It's exactly this kind of comment that has brought the two such trouble. There's no way to read that as an economic argument. If the guy at the end of the bar makes the same comment, you want to know, "who the hell are you and what's your evidence?" That's why Kolbert's comment is fair.

If you're going to wade into a very politically-charged discussion and declare yourself an expert and your foes moralistic and scared, you deserve the blowback you just solicited. In order for the climate debate to produce anything like workable outcomes, it needs to be predicated on scientific research by those in the field. Kolbert's critique is perfectly fair.

I have heard you rail against non-economists making uninformed analyses of public policy. It's fair to point out that they don't know their arses from a hole in the ground. Goose, gander, right?

zhiyi said...

Regarding science, I bet Kolbert's statement was influenced by Pierrehumbert's simple math dissection: http://www.realclimate.org/index.php/archives/2009/10/an-open-letter-to-steve-levitt/.

You're right that Kolbert went too far in general, but not on this instance.

Given that most economists pride themselves on math and/or science, it's quite an embarrassment on the profession.

Patrick Emerson said...

Ah, good comments. Nothing like a little climate change discussion to heat things up.

Jeff, I take your point. And you are right, if one is espousing a professional opinion, it is quite right to ask how qualified one is to make that point. I was referring specifically to her taking it one step further and dismissing Levitt as someone without any scientific training. It is fine to say he is not a climate scientist, but she went one better and you could feel the anger coming through (as if the horseshit bit were not enough) this is what I think she should have left behind.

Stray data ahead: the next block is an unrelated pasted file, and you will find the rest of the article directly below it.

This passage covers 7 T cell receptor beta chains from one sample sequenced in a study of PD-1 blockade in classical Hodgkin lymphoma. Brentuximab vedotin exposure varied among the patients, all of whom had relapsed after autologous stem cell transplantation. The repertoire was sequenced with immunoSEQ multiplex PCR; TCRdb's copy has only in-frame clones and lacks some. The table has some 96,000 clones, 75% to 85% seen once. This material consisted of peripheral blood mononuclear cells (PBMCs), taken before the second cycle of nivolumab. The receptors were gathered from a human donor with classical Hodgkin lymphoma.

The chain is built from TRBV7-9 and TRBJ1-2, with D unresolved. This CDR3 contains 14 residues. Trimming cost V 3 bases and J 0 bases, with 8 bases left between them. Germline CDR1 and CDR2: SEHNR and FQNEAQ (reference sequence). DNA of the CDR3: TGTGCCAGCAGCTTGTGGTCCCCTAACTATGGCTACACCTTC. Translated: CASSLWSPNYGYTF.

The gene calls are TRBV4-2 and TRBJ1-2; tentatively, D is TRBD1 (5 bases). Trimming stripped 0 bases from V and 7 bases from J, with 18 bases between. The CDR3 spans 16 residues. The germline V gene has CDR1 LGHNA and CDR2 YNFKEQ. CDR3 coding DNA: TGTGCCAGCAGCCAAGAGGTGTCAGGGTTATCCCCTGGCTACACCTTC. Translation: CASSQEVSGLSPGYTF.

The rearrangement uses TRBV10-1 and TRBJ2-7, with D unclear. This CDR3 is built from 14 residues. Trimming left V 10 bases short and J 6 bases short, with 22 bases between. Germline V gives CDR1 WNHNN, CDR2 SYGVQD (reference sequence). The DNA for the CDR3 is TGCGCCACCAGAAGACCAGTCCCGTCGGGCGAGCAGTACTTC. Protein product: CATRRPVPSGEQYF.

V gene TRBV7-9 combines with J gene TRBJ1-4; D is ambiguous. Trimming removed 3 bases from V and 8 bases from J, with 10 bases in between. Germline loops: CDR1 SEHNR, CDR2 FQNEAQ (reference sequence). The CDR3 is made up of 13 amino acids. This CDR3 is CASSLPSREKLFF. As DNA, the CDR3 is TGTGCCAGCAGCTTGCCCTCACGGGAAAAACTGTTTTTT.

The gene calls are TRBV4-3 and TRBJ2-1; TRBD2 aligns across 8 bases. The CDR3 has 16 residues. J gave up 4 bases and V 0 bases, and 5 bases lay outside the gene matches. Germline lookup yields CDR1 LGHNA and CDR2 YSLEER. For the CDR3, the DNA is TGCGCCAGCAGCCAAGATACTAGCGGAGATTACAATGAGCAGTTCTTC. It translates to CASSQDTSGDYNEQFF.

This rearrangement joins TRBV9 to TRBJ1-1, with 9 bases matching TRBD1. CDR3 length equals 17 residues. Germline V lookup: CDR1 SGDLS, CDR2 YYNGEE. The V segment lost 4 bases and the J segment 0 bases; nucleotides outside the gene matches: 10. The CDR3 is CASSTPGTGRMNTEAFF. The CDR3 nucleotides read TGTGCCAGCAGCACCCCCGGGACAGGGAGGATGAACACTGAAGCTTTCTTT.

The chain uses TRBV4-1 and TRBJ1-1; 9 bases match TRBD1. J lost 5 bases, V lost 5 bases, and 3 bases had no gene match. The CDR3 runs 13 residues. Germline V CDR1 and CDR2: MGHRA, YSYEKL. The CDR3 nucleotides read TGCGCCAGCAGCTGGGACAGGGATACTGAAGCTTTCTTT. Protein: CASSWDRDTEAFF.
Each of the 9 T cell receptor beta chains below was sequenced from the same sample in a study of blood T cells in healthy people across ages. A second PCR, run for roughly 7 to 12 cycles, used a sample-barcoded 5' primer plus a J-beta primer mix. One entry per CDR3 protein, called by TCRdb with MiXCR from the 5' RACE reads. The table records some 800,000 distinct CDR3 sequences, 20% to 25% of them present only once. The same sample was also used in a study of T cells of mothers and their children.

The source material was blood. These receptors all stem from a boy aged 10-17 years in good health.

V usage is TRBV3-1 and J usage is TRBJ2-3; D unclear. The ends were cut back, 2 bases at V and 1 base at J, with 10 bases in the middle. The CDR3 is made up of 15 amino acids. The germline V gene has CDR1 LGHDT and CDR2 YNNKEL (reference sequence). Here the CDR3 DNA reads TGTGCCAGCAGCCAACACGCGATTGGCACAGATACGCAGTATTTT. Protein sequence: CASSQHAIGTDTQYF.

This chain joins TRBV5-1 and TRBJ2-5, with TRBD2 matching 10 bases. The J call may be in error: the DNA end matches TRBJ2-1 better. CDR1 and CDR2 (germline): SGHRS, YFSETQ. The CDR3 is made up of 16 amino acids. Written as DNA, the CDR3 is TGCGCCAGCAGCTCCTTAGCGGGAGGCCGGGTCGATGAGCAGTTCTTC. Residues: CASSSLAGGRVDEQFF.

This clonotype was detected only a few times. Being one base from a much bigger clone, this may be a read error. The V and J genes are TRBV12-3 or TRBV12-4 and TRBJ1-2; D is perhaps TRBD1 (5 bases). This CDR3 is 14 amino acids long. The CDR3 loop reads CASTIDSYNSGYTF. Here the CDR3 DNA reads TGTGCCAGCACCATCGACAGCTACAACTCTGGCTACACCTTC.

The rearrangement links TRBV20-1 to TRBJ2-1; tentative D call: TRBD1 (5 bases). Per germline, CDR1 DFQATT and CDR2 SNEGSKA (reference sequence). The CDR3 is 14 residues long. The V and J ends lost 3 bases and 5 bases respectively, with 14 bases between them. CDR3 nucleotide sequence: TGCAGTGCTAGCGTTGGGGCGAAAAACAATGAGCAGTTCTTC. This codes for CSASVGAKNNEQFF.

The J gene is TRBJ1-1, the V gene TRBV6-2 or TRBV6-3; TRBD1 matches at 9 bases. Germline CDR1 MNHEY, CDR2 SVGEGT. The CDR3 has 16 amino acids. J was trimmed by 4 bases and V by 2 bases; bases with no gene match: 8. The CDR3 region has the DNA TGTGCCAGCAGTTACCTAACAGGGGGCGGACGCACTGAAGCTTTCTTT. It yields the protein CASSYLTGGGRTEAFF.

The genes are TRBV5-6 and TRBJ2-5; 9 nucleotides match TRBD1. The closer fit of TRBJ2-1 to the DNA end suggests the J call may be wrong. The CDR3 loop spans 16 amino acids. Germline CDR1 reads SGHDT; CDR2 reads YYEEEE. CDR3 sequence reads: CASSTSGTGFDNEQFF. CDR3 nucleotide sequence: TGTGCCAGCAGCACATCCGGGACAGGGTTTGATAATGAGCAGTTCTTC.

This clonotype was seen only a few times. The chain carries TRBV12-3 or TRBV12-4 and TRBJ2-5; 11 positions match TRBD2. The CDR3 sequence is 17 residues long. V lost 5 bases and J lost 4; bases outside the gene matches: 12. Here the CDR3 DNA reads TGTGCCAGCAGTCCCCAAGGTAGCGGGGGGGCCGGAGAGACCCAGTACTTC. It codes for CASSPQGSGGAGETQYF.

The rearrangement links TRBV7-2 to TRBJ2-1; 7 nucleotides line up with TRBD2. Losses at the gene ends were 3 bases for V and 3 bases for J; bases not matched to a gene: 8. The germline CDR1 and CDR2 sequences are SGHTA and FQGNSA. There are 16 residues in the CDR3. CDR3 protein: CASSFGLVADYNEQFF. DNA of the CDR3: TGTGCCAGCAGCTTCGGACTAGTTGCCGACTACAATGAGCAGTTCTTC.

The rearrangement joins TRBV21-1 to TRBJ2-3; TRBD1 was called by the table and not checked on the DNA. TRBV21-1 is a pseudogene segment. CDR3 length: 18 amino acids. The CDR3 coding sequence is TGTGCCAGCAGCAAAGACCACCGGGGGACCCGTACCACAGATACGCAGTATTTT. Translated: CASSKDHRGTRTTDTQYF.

Zhiyi, I would suspect that Dubner and Levitt would just say, we are just reporting what Myhrvold said!

Both comments make me wonder what makes something a piece of reporting and something authoritative? People seem especially mad because they suppose that there is something authoritative about an economist talking about this stuff. To me, it is a bit or reporting and opinion and not in any way authoritative and perhaps this is why I am not especially riled by it. For example, if it was just Dubner's book (i.e. a reporter's book) would anyone care as much - then it would be just about Myhrvold and people could get upset at him.

Jeff Alworth said...

For example, if it was just Dubner's book (i.e. a reporter's book) would anyone care as much - then it would be just about Myhrvold and people could get upset at him.

I think it's more a function of the overwhelming success of the first book which then led to a Freakonomics franchise, including a blog on the NYT. If this were someone of Sy Hersh's stature, for example (reporter for the New Yorker), I think it would be getting just as much attention.

The degree to which Dubner and Levitt's voices are creating waves are consonant with the size of their megaphone (more than a regular university academic, less than a Fox News host).